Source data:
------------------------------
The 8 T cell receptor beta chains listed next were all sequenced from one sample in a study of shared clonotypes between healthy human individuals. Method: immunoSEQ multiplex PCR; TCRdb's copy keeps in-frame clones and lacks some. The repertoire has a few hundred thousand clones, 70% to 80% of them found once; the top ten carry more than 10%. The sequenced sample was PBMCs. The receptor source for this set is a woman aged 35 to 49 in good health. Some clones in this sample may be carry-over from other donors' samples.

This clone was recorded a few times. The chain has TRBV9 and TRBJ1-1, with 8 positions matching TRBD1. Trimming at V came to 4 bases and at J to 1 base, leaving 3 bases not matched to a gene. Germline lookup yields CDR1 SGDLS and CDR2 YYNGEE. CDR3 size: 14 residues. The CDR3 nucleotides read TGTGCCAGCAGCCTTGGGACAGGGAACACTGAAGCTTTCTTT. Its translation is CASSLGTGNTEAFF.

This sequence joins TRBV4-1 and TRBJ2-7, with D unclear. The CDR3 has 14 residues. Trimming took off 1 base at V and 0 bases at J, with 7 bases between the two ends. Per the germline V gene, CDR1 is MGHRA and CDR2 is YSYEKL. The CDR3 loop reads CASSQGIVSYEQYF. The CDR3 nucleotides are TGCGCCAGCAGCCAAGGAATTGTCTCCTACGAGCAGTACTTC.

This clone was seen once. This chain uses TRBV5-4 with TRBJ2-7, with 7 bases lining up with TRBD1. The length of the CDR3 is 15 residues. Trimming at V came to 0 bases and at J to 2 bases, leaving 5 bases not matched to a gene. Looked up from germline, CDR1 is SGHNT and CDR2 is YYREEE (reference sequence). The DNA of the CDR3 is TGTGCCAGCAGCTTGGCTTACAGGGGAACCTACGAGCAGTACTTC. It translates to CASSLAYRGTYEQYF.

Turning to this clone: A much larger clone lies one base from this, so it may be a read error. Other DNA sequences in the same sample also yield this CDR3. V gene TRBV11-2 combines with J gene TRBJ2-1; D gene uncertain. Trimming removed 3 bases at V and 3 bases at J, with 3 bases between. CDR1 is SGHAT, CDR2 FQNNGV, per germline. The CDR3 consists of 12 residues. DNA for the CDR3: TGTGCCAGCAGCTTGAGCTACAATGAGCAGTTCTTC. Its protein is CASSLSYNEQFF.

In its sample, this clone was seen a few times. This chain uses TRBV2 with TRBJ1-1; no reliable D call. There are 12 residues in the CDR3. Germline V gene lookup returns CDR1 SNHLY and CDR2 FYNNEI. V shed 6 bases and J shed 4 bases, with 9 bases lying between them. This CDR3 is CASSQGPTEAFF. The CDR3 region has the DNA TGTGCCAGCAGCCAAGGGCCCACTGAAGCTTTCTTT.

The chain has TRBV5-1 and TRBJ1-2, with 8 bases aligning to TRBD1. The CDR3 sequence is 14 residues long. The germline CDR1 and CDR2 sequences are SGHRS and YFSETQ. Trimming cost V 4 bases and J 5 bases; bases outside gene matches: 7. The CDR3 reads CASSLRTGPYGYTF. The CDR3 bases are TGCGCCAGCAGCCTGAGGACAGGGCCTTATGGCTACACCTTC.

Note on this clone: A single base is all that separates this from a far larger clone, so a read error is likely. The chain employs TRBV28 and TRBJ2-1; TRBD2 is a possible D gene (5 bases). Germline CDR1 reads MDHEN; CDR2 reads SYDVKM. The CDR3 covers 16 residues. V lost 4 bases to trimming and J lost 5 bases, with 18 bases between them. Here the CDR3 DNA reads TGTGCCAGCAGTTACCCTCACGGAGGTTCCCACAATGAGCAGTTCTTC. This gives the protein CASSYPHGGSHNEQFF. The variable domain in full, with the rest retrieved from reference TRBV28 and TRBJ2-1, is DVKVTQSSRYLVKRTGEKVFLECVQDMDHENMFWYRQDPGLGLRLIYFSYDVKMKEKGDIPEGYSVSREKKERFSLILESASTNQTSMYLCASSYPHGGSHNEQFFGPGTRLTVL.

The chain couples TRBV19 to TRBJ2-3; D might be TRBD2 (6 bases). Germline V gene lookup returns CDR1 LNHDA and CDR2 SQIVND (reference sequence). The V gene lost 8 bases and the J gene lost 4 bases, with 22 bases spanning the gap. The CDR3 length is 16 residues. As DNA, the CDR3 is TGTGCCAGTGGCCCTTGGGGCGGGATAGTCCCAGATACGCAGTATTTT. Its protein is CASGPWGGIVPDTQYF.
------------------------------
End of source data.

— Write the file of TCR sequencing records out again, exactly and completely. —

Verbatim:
The 8 T cell receptor beta chains listed next were all sequenced from one sample in a study of shared clonotypes between healthy human individuals. Method: immunoSEQ multiplex PCR; TCRdb's copy keeps in-frame clones and lacks some. The repertoire has a few hundred thousand clones, 70% to 80% of them found once; the top ten carry more than 10%. The sequenced sample was PBMCs. The receptor source for this set is a woman aged 35 to 49 in good health. Some clones in this sample may be carry-over from other donors' samples.

This clone was recorded a few times. The chain has TRBV9 and TRBJ1-1, with 8 positions matching TRBD1. Trimming at V came to 4 bases and at J to 1 base, leaving 3 bases not matched to a gene. Germline lookup yields CDR1 SGDLS and CDR2 YYNGEE. CDR3 size: 14 residues. The CDR3 nucleotides read TGTGCCAGCAGCCTTGGGACAGGGAACACTGAAGCTTTCTTT. Its translation is CASSLGTGNTEAFF.

This sequence joins TRBV4-1 and TRBJ2-7, with D unclear. The CDR3 has 14 residues. Trimming took off 1 base at V and 0 bases at J, with 7 bases between the two ends. Per the germline V gene, CDR1 is MGHRA and CDR2 is YSYEKL. The CDR3 loop reads CASSQGIVSYEQYF. The CDR3 nucleotides are TGCGCCAGCAGCCAAGGAATTGTCTCCTACGAGCAGTACTTC.

This clone was seen once. This chain uses TRBV5-4 with TRBJ2-7, with 7 bases lining up with TRBD1. The length of the CDR3 is 15 residues. Trimming at V came to 0 bases and at J to 2 bases, leaving 5 bases not matched to a gene. Looked up from germline, CDR1 is SGHNT and CDR2 is YYREEE (reference sequence). The DNA of the CDR3 is TGTGCCAGCAGCTTGGCTTACAGGGGAACCTACGAGCAGTACTTC. It translates to CASSLAYRGTYEQYF.

Turning to this clone: A much larger clone lies one base from this, so it may be a read error. Other DNA sequences in the same sample also yield this CDR3. V gene TRBV11-2 combines with J gene TRBJ2-1; D gene uncertain. Trimming removed 3 bases at V and 3 bases at J, with 3 bases between. CDR1 is SGHAT, CDR2 FQNNGV, per germline. The CDR3 consists of 12 residues. DNA for the CDR3: TGTGCCAGCAGCTTGAGCTACAATGAGCAGTTCTTC. Its protein is CASSLSYNEQFF.

In its sample, this clone was seen a few times. This chain uses TRBV2 with TRBJ1-1; no reliable D call. There are 12 residues in the CDR3. Germline V gene lookup returns CDR1 SNHLY and CDR2 FYNNEI. V shed 6 bases and J shed 4 bases, with 9 bases lying between them. This CDR3 is CASSQGPTEAFF. The CDR3 region has the DNA TGTGCCAGCAGCCAAGGGCCCACTGAAGCTTTCTTT.

The chain has TRBV5-1 and TRBJ1-2, with 8 bases aligning to TRBD1. The CDR3 sequence is 14 residues long. The germline CDR1 and CDR2 sequences are SGHRS and YFSETQ. Trimming cost V 4 bases and J 5 bases; bases outside gene matches: 7. The CDR3 reads CASSLRTGPYGYTF. The CDR3 bases are TGCGCCAGCAGCCTGAGGACAGGGCCTTATGGCTACACCTTC.

Note on this clone: A single base is all that separates this from a far larger clone, so a read error is likely. The chain employs TRBV28 and TRBJ2-1; TRBD2 is a possible D gene (5 bases). Germline CDR1 reads MDHEN; CDR2 reads SYDVKM. The CDR3 covers 16 residues. V lost 4 bases to trimming and J lost 5 bases, with 18 bases between them. Here the CDR3 DNA reads TGTGCCAGCAGTTACCCTCACGGAGGTTCCCACAATGAGCAGTTCTTC. This gives the protein CASSYPHGGSHNEQFF. The variable domain in full, with the rest retrieved from reference TRBV28 and TRBJ2-1, is DVKVTQSSRYLVKRTGEKVFLECVQDMDHENMFWYRQDPGLGLRLIYFSYDVKMKEKGDIPEGYSVSREKKERFSLILESASTNQTSMYLCASSYPHGGSHNEQFFGPGTRLTVL.

The chain couples TRBV19 to TRBJ2-3; D might be TRBD2 (6 bases). Germline V gene lookup returns CDR1 LNHDA and CDR2 SQIVND (reference sequence). The V gene lost 8 bases and the J gene lost 4 bases, with 22 bases spanning the gap. The CDR3 length is 16 residues. As DNA, the CDR3 is TGTGCCAGTGGCCCTTGGGGCGGGATAGTCCCAGATACGCAGTATTTT. Its protein is CASGPWGGIVPDTQYF.